Chiesa di San Michele in Foro, Lucca (Tuscany)
Lucca is a town that is somewhat atypical for Tuscany. While most of the villages were built on a hill, Lucca is completely flat. Surrounded by a 4km long city wall, large parts of the historical townscape have been preserved. The Chiesa di San Michele was built on the site of the ancient Roman forum and was given the additional name "in Foro". Its construction began in 1143.
Chiesa di S.Croce in Brisighella (Emilia Romagna)
In the 16th century, this small church was built as an oratory for the Brotherhood of S. Croce. Opposite the confessional there is a restored 16th century painting by Gian Battista Bertucci. The bird cages hanging from above are used for festivities where white pigeons are allowed to fly. A small chapel next to the entrance is dedicated to a group of terracotta figures gathered around the deceased Christ (15th/16th century).
Nikolai Church in Jüterbog (Brandenburg, Germany)
Curch with three naves, built between the 13th and 16th century.
Hagia Eleni in Sille (central Anatolia, Turkey)
According to an inscription above the entrance, the church had been founded in 327 by Helena, mother of Konstantin the Great, on her way to Jerusalem. The image was shot during the restauration works in 2012. Meanwhile the church serves as a museum.
12 Apostles Church in Özlüce (Cappadocia, Turkey)
The Eski Cami-i (= old Mosque) in Özlüce (the old name is Syllata) had been built in 1849 as a Greek church and 1935, after the Turkish-Greek peoples exchange, it became a mosque. Like the Meryem Ana church in Nevşehir, this one has a turnable "pillar" next to the entrance too.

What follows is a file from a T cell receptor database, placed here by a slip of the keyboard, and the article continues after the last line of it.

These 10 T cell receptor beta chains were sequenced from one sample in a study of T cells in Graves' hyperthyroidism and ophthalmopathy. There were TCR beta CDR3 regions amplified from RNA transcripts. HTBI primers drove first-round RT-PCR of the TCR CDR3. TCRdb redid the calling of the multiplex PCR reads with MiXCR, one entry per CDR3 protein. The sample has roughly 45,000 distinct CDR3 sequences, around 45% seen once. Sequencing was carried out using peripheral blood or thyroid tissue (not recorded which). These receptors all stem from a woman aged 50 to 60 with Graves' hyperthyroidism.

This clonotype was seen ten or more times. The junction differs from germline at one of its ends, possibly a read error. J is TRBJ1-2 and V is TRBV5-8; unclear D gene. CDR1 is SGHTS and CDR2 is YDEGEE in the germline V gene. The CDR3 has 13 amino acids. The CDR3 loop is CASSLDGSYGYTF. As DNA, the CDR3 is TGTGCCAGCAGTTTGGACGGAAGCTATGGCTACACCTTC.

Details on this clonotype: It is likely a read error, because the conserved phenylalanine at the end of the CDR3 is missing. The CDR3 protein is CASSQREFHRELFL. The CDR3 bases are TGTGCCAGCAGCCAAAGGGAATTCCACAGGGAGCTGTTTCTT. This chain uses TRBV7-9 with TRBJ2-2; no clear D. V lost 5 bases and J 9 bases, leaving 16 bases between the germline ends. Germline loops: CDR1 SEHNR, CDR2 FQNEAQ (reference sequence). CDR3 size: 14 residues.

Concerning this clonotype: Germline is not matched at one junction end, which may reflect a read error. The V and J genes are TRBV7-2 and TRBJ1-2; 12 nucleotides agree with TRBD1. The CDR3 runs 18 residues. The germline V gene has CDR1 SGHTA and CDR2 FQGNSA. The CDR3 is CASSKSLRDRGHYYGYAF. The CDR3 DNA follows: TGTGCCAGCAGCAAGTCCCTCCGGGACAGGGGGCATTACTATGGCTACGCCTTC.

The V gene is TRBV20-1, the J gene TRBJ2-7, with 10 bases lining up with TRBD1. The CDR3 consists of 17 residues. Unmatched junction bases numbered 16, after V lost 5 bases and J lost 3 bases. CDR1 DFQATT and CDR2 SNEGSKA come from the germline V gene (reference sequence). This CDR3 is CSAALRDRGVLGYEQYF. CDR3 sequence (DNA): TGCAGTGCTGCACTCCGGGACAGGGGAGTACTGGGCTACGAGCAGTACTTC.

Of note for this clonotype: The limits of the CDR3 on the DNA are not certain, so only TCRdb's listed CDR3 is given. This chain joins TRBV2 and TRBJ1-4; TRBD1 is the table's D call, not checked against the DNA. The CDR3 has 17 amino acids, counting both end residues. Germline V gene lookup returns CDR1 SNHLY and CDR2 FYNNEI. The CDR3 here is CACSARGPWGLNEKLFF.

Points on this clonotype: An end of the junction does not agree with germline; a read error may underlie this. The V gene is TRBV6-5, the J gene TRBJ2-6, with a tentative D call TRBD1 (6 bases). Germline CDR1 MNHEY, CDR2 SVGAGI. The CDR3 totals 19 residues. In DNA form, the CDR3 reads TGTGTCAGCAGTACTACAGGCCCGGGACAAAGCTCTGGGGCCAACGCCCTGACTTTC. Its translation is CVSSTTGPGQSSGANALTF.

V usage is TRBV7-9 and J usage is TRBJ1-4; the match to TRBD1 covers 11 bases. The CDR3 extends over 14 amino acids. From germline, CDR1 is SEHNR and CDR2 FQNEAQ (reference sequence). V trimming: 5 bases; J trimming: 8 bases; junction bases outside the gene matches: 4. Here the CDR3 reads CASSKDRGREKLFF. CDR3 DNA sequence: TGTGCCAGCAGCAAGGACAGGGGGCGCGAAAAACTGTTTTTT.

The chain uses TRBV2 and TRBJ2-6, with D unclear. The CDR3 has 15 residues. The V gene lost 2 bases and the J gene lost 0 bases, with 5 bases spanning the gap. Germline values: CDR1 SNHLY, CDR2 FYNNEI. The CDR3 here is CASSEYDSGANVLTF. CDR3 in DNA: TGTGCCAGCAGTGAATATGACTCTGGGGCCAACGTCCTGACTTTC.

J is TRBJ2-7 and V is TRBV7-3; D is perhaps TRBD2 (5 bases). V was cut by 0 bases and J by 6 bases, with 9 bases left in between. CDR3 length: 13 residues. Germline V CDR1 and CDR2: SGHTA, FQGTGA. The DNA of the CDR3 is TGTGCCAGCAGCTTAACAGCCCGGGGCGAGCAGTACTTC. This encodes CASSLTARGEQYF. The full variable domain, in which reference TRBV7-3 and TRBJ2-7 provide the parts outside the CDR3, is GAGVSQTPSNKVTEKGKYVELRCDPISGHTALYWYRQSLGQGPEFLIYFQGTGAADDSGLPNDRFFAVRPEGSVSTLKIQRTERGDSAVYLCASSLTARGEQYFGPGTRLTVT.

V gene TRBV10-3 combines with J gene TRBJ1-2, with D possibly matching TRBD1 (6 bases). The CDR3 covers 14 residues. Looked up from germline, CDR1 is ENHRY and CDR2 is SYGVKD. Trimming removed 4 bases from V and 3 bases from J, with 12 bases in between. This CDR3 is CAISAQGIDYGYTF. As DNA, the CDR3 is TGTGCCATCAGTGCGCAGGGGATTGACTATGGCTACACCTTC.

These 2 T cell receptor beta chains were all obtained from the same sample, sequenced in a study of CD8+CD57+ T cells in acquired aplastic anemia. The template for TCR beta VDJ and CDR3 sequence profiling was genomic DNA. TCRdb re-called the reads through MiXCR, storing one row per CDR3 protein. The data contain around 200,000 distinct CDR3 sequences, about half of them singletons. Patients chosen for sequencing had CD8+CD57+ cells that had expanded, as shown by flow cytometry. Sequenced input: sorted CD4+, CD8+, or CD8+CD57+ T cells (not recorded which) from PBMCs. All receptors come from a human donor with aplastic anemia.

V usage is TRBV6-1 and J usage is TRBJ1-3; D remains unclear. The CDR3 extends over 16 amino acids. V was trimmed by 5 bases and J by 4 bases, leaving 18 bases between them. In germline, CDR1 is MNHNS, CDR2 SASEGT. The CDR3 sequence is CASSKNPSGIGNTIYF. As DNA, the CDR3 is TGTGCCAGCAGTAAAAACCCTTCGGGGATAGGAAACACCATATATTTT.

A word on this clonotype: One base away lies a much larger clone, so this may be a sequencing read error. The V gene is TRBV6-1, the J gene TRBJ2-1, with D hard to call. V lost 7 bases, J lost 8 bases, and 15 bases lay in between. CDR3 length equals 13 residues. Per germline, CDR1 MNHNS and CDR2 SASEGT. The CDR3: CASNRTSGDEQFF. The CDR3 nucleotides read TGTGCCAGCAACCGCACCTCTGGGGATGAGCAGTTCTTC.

Cumhuriyet Camii in Derinkuyu (Cappadocia, Turkey)
This Greek Orthodox church from 1860 had been turned into a mosque in 1949 and is called Cumhuriyet Camii. It is one of the rare examples with an iconostasis. Also the wallpaintings have not been painted over. Only religious figures were covered. Better than in all the other Greek stone churches one can get an inpression of the original atmosphere.
Fatih Camii in Develi (Cappadocia, Turkey)
This Armenian church from 1905 has been changed into a mosque. In the former Armenian quarter are still some nice old houses.
Hagia Panagia in Talas (Cappadocia, Turkey)
The old Greek Panagia Church from 1886 is now called Yeni Cami (New Mosque) and serves today as a mosque. It is in the former city of Talas, which was populated by many Greek families until 1923.
former church in Çarıklı (Cappadocia, Turkey)
Çarıklı is a small village in the province of Niğde. Nothing reminds to the former christian inhabitants, except the 19th century church, which had been turned into a mosque in 1924. This happened directly after the Greek-Turkish population exchange. This may explain why there are no traces of the Greeks here.
former Greek Orthodox church in Dikilitaş (Cappadocia, Turkey)
Dikilitaş (Greek Enehil) is a small village in the province of Niğde. Before the peoples exchange between Tukrey and Greece in 1923 about 200 Greek and 80 Muslim families lived here. The church had been built in the middle of the 19th century. It is probably dedicated to St.George. Directly under the gable is a stone relief, showing St.George on a horse with a lance in his hand. Until 2008 (?) the church was used as a factory for hand knotted carpets. According to the people in the village they have knotted the biggest (160m²) carpet of Turkey.